Death Over Dinner, an event hosted in the West Terrace Cemetery, will bring food and death together to ensure mortality is an accessible conversation piece.
The concept, designed by Michael Hebb and Angel Grant, places death-related conversations in traditionally comfortable settings, such as the dinner table. In doing so, the founders hoped that death would be considered before it occurred. Conceived in the United States, Death Over Dinner has recently made a successful transition to Australia.
Adelaide’s first Death Over Dinner event was conducted in February, with the focus squarely on the role of faith in death. Located in the historic West Terrace Cemetery, the event sold out in 48 hours—a clear indication that this was a discussion Adelaide wanted to have.
“We found that once you engage people and you open up the dialogue on this, people want to speak about it and learn more about it,” says Adelaide Cemeteries Authority chief executive Robert Pitt.
After the success of the first event, Pitt reveals that feedback regularly pointed to a desire for more practical information. The upcoming Death Over Dinner is set to address this, with the theme being “End-Of-Life.”
Speakers on the night include Pitt, CEO of Palliative Care SA, Tracey Watters, and Coordinator for the Program of Experience in the Palliative Approach (PEPA) at Palliative Care SA, John McMahon.
“Tracy in particular has experience in working with people facing and confronting death, and with family and loved ones who also support people through that process,” Pitt explains.
Juxtaposing the melancholic surroundings of the cemetery is food catered by Taste of Spain, with an acoustic guitarist provided for “mood music” as people arrive.
Although Pitt has found success with the previous Death Over Dinner, he emphasizes the need for death to remain an intimate affair. “We’re cautious to make sure that it’s intimate enough for people to speak, hear and engage,” he states. “We find you have to limit the numbers because too many people lose the impact of those that are attending.”
With a rapidly ageing population—Australians over the age of 65 are set to comprise 25% of the population by 2042—Pitt acknowledges the need to embrace this discussion. In his experience people’s attitudes to death rarely exist in a conservative middle ground.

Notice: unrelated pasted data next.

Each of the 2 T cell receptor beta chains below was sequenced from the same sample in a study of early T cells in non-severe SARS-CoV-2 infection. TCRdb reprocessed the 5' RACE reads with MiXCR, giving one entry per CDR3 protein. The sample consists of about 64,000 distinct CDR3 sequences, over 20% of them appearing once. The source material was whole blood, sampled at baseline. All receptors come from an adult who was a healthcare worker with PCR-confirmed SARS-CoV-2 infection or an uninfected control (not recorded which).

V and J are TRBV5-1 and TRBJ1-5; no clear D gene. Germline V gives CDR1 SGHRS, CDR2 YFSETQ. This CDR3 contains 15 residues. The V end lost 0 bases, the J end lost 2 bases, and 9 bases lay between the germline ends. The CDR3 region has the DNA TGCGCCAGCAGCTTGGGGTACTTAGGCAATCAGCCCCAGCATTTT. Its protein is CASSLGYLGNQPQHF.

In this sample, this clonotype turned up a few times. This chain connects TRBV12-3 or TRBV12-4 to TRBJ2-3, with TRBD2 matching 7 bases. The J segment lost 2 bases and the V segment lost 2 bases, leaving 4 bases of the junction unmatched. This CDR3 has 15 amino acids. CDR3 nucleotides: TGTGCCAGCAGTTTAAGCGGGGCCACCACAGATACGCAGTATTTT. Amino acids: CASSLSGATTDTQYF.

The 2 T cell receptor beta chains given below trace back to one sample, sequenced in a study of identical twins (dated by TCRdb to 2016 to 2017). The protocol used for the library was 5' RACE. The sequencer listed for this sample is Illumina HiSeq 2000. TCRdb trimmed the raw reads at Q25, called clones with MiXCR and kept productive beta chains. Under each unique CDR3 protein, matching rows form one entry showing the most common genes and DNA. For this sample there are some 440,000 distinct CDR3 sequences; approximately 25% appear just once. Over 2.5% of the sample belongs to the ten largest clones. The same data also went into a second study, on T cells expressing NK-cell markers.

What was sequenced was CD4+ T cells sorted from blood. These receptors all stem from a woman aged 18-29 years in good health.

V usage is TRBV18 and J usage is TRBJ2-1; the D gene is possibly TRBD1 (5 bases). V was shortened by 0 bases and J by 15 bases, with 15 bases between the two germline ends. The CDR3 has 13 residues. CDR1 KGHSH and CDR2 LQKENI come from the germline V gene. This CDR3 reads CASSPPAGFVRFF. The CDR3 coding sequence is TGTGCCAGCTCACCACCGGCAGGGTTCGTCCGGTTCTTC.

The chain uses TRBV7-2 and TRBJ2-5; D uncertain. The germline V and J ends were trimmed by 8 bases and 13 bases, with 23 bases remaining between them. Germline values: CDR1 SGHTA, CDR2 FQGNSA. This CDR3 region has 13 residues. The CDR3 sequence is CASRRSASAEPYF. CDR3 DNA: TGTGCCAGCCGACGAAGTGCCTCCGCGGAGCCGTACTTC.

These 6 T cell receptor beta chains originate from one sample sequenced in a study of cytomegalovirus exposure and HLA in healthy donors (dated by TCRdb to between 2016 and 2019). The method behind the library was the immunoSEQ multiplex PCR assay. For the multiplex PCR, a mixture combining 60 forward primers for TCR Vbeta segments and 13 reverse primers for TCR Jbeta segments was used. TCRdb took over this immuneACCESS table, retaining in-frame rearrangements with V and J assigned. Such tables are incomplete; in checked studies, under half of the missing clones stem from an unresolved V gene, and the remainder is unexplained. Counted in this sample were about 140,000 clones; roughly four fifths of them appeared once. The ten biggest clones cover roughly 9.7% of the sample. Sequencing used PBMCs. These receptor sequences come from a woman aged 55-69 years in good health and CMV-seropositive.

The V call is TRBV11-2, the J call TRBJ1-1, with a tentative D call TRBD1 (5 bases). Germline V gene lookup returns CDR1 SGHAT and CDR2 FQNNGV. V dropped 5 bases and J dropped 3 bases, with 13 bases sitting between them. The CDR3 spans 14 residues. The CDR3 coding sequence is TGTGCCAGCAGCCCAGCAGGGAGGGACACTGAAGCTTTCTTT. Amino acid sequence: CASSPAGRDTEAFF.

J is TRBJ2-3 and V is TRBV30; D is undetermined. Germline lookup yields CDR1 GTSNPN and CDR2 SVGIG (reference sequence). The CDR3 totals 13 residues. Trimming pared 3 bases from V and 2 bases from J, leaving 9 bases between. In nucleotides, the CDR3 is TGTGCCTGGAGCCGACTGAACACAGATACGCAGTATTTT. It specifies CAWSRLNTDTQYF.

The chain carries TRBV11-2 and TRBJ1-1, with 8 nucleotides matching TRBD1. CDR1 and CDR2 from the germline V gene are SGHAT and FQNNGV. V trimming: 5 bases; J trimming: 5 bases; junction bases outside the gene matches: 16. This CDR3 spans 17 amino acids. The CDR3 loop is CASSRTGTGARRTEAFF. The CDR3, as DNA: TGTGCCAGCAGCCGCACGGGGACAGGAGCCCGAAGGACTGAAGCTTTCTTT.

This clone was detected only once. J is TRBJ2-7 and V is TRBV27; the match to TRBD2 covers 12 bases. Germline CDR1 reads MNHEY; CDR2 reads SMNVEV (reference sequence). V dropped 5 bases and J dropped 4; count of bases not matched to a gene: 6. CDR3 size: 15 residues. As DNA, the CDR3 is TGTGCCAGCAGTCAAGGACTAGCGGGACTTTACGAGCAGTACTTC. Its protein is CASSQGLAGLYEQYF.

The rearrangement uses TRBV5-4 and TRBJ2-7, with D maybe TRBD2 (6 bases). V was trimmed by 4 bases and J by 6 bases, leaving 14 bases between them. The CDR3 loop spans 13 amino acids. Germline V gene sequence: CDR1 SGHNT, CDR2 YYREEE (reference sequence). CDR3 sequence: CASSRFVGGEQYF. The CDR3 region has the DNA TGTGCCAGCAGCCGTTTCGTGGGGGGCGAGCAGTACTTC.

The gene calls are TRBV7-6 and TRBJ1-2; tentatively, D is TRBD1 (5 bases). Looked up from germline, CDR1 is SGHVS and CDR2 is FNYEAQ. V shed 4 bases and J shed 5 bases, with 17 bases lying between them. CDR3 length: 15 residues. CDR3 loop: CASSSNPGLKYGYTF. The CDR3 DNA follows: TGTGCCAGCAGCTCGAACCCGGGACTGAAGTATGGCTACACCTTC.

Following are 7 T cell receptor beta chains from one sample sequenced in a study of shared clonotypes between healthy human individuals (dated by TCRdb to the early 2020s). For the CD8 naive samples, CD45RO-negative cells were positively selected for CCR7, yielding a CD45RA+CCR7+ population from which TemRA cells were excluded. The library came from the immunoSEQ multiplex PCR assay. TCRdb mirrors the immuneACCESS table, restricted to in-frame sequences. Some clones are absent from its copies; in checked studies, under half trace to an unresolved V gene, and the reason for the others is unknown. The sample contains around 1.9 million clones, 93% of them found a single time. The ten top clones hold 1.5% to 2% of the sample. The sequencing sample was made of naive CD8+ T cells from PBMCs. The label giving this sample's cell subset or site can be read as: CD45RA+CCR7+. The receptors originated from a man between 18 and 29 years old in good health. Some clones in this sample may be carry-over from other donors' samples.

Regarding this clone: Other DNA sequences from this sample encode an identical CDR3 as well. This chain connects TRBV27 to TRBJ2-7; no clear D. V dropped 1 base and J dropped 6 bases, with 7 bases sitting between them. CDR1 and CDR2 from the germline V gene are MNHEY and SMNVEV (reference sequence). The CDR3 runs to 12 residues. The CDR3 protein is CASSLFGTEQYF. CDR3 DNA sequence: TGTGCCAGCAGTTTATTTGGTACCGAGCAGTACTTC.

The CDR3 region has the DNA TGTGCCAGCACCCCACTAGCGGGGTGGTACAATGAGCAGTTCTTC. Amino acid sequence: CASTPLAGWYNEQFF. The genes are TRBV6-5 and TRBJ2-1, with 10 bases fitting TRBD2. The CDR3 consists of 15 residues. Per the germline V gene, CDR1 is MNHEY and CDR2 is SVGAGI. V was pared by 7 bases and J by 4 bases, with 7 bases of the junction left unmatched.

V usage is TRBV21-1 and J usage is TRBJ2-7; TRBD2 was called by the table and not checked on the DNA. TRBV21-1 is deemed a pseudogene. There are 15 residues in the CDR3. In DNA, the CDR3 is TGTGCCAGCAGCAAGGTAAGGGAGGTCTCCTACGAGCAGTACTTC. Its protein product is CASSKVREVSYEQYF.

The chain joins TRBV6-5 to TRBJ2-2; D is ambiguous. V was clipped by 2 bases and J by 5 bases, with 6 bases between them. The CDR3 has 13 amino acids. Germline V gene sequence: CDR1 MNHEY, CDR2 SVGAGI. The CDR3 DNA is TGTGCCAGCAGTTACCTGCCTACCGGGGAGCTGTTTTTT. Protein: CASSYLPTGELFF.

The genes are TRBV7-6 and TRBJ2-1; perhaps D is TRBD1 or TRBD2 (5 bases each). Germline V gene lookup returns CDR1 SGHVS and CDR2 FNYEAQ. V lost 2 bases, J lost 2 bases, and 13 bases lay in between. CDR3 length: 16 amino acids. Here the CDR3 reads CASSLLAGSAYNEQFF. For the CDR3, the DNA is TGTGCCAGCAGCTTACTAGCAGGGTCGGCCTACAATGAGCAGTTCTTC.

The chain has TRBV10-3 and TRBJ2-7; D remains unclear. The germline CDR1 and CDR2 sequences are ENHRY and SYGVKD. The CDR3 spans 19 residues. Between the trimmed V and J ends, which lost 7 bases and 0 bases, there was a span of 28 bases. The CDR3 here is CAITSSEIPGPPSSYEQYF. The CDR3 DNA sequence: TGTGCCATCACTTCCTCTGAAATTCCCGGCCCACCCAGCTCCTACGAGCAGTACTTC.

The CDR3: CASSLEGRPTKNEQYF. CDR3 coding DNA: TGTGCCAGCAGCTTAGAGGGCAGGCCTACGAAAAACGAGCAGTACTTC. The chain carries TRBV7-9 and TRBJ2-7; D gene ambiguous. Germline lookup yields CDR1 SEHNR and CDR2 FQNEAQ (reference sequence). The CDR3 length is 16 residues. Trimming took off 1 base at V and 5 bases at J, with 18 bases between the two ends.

“We think about death and dying as either you’re an active accepter, that is you acknowledge you’re going to die at some stage, and you think about it and plan for it, or you’re a passive objector, that is you don’t want to engage with the topic at all.”
Adelaide Cemeteries Authority CEO Robert Pitt
It’s a testament to changing attitudes that Death Over Dinner has been met with such success, affirmed by Pitt’s own experience. “When I started in this industry 15 years ago, it was right at the end of the 30 minute service attended with Abide with Me [a hymn traditionally featured in funerals] and the priest and a fairly standard running sheet,” he says.
With curiosity piqued, a desire for events related to death will continue, although in markedly different guises. “In July we’d like to do life over lunch. It’s more things that you might want to do or get done before you have to think about death and dying, almost like a bucket list,” Pitt says.
When reminiscing about the first Death Over Dinner, Pitt distills the experience. “There is a terrific sense of place at West Terrace, being the oldest cemetery in South Australia,” he says. “Sitting in a bean bag as the sun goes down talking about death and dying over some food and wine – it was actually quite civilized.”
Death over Dinner will be held at the West Terrace Cemetery on Friday, April 28, at 6pm. Bookings can be made at aca.sa.gov.au